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When Ana Carrasco Gabarrón won the World Supersport 300 Championship earlier this year she became the one of the latest trailblazing women motorcyclists as the first ever woman to win a solo motorcycle road racing title.
While women have been enthusiastic bikers ever since motorcycles were invented, they’ve had to push back against deeply ingrained attitudes.
Here Bikesure celebrates some of Britain’s trailblazing women motorcyclists who have made history on two wheels – even if their exploits are not celebrated as widely as those of their male counterparts. .
Born in 1900, Marjorie was one of the UK’s first female professional racers and leads the way in our list of Britain’s most brilliant trailblazing women motorcyclists. By 1924 she’d already established enough of a reputation on the track to be offered a job from Raleigh, which involved driving 3,000 miles around the country.
This was followed a couple of years later by a journey of more than 1,000 miles, with the route writing “Raleigh” over the British Isles.
In 1925 the ACU banned women from road racing, so Cottle moved effortlessly to dirt track racing, racking up a great number of wins.
In 1933 after Raleigh stopped making motorcycles she switched to Triumph and in 1939 she represented Britain at an international six-day trial in Nazi occupied Austria, just before the declaration of war.
There was a civilian and an army team competing, but on the fourth day the civilians were told to return to England immediately. Marjorie refused, competing alongside the Army team on the fifth day.
When the army team were ordered to leave, they quickly travelled on their bikes to Switzerland with just hours to spare before war commenced.
Like Cottle, Beatrice was just the right age to join in with the huge popularity of motorcycle racing in the late 1920s and 30s.
She was awarded the prestigious Brooklands Gold Star for lapping the iconic circuit at more than 100mph, one of only three women to achieve this.
Also a highly qualified engineer, she was recruited by the Royal Aircraft Establishment and developed a technique for restricting fuel flow into the engines of the Hurricane and Spitfire fighters during WW2.
This would stop them losing power, or cutting out entirely, and doubtless saved many lives.
Her invention, which was essentially a small metal washer, became known as “Miss Shilling’s Orifice”.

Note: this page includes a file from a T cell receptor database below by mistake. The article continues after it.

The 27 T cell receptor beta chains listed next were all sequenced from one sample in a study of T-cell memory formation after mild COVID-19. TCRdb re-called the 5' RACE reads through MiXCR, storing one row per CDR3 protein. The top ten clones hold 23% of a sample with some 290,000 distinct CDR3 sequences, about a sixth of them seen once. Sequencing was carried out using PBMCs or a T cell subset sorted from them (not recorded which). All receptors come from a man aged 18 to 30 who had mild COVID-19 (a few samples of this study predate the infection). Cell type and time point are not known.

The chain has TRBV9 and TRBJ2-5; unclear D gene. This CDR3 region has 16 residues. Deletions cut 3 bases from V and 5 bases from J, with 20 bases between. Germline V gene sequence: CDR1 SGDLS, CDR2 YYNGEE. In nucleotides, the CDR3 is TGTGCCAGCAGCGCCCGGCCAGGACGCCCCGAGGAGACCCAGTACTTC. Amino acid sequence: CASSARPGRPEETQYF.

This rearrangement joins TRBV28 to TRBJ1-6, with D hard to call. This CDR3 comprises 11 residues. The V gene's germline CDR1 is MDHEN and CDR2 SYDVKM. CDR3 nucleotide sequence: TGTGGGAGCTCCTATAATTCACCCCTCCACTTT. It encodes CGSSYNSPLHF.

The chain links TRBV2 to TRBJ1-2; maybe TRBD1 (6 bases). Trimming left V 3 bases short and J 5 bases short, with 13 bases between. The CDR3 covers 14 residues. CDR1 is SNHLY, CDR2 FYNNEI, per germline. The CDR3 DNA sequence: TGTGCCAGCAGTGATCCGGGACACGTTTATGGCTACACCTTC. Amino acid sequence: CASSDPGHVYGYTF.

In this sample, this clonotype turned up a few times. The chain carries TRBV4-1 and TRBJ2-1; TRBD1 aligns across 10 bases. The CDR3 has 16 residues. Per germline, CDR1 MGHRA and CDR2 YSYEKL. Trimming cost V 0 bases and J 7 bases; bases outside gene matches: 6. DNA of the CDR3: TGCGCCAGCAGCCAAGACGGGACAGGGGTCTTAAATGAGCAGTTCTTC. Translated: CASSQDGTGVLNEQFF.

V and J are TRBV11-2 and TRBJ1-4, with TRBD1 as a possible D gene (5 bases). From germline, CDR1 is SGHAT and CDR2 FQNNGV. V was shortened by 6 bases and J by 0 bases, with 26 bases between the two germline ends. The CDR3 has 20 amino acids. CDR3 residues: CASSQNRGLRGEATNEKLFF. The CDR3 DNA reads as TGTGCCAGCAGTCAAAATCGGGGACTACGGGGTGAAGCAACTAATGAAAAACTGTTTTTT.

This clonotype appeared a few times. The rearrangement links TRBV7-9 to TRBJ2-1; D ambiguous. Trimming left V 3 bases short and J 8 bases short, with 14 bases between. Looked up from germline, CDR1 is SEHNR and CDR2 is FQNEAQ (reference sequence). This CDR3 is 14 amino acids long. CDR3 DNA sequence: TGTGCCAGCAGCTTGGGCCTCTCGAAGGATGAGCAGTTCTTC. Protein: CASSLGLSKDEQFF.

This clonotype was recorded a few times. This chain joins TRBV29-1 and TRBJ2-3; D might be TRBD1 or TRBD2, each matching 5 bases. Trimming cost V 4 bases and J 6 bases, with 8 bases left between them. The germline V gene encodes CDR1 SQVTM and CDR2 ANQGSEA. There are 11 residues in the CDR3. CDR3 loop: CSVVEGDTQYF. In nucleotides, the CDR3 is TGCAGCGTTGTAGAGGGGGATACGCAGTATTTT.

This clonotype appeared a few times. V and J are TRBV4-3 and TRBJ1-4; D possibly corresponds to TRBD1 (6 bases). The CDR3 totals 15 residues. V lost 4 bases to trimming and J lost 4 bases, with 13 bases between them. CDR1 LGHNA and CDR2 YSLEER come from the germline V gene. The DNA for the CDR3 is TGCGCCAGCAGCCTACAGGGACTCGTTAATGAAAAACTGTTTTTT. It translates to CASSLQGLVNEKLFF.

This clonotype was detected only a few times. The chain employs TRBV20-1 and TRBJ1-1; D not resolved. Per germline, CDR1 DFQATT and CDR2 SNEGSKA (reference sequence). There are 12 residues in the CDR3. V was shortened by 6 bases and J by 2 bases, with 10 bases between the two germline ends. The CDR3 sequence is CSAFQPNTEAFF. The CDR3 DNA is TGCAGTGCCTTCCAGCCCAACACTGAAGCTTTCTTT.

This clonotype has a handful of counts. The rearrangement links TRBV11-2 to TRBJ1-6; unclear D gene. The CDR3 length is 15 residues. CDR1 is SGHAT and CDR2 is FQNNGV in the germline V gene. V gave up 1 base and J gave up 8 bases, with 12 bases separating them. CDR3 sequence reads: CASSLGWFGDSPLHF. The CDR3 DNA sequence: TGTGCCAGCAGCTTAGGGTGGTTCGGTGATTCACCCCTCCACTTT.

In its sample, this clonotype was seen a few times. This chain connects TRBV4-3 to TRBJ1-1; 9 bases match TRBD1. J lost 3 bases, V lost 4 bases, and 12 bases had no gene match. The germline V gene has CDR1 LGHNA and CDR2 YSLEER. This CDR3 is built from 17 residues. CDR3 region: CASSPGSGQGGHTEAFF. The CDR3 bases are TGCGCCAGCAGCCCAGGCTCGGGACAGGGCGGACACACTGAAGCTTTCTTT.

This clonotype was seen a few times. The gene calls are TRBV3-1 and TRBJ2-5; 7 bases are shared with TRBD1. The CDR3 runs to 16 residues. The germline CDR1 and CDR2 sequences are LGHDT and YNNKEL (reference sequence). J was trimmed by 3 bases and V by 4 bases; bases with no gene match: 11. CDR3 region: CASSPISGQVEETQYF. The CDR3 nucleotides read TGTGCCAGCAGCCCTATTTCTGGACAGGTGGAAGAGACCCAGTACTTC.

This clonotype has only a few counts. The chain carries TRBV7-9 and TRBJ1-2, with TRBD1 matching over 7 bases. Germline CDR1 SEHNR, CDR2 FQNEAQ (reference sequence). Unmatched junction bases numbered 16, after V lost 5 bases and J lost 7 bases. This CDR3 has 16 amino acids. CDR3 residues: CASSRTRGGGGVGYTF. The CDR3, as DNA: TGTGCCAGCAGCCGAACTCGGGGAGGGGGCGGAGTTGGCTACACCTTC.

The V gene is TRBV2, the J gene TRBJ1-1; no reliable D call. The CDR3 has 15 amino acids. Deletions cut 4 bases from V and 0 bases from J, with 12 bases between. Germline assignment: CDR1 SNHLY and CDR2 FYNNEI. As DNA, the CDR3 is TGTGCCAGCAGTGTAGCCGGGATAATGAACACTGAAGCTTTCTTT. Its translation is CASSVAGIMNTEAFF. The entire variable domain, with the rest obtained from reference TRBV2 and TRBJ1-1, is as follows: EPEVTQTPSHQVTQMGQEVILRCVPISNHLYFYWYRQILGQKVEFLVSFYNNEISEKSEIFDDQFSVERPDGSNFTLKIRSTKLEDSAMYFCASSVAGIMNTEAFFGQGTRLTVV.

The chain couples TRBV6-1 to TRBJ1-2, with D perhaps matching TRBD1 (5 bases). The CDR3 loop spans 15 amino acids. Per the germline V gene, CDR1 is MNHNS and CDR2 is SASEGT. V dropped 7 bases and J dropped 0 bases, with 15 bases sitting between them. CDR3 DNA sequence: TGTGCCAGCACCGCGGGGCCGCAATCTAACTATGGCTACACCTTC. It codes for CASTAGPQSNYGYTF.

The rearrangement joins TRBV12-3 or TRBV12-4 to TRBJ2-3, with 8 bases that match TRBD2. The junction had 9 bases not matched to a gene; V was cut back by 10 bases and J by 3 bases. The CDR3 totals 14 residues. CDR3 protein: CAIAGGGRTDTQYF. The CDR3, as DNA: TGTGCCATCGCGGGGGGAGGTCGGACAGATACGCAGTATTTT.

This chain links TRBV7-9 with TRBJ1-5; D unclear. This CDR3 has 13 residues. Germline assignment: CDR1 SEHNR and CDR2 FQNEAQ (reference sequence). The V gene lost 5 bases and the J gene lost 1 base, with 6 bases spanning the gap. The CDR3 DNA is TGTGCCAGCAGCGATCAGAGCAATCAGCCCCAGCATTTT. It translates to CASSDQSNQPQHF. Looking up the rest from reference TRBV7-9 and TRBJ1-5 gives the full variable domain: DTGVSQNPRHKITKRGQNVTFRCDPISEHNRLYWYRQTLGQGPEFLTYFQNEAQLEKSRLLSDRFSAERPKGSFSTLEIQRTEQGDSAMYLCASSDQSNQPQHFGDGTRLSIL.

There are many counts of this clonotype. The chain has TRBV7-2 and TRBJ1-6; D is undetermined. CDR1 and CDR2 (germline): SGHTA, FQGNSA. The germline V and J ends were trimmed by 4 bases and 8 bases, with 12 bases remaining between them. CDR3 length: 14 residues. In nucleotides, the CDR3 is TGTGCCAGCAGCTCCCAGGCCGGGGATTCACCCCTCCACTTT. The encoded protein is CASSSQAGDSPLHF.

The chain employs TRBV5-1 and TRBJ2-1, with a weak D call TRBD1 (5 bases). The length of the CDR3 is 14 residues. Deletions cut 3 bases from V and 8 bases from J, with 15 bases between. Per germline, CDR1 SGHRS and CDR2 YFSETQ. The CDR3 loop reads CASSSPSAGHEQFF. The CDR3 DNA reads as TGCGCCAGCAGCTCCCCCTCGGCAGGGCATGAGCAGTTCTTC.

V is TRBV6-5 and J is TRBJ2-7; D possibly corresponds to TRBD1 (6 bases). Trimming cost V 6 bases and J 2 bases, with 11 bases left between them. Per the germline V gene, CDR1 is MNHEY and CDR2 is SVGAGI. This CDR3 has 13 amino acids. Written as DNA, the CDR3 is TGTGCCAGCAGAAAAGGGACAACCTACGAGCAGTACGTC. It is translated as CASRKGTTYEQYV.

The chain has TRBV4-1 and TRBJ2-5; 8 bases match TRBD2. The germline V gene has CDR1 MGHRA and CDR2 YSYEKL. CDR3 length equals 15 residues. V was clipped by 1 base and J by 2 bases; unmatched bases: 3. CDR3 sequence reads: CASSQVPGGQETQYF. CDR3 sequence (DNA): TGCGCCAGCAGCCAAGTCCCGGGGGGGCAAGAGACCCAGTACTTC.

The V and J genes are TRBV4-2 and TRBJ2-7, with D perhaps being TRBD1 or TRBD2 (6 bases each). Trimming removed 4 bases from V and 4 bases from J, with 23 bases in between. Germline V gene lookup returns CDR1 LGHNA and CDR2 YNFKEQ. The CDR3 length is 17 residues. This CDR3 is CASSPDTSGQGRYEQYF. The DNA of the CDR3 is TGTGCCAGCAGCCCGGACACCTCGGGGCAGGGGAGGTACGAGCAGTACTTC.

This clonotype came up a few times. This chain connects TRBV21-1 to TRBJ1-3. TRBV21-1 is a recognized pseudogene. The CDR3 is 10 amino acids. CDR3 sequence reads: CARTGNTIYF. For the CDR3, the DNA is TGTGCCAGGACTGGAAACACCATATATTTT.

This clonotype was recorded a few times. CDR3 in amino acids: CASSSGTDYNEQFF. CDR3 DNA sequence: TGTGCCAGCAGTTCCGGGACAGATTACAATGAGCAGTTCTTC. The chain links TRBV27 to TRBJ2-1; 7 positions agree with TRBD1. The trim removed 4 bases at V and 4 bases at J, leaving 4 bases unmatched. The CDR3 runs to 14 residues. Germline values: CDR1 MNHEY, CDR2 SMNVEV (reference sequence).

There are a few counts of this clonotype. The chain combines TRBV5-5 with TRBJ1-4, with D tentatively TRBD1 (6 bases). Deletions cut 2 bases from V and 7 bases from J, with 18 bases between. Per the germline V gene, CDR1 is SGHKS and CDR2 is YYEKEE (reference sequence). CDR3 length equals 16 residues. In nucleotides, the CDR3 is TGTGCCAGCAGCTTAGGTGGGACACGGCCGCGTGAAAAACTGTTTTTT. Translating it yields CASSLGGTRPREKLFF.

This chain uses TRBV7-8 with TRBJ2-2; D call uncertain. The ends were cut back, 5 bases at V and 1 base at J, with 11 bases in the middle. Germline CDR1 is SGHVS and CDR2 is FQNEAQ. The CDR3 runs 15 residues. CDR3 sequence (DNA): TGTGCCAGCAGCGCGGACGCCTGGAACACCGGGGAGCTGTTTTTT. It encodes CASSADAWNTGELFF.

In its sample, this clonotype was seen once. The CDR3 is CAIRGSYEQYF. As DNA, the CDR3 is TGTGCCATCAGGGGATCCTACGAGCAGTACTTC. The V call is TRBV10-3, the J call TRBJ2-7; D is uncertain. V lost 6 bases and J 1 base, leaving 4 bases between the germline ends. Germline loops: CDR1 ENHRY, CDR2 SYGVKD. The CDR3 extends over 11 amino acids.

Years later she was awarded the OBE for her wartime service, and spent many years after the war racing vintage sports cars with her husband.
Theresa Wallach & Florence Blenkiron
Theresa and Florence were both accomplished motorcyclists in their own right.
Florence was the first woman to be recorded “doing the ton” at Brooklands, in 1933, and Theresa was an experienced engineer – the first female engineering student at Northampton’s polytechnic institute as well as an accomplished racer.
The two women had big ambitions, and in December 1934 set off from London with the intention of travelling to Cape Town.
They went on a Phelon & Moore Panther motorcycle with sidecar, but no compass – and through the Sahara.
It’s fair to say that quite a lot of people thought they wouldn’t make it, but in July 1935 they rolled in to Cape Town with a collection of photographs, film (you have to admire their pluck and jaunty waves), and some hair raising tales of their journey.
Theresa’s relationship with motorcycles didn’t end there. In WW2 she joined the ATS as a mechanic as well as being one of the only – some sources say the only – female motorcycle despatch rider in the army.
After the war, she moved to America and established a motorcycle dealership, as well as helping to found the Women’s International Motorcycle Association.
She lived to the grand old age of 90, and kept biking until she was 88, only stopping as her eyesight declined.
Yes, the Queen is right up there with the best trailblazing women motorcyclists. Now, we’re not claiming that she’s the greatest or most adventurous motorcyclist in the world, but it’s still pretty cool that she could presumably give you a hand sorting your engine out, if a series of very unlikely circumstances brought you together like that.
She learned how to drive when she joined the Auxiliary Territorial Service in 1945, as part of her training as a driver/mechanic.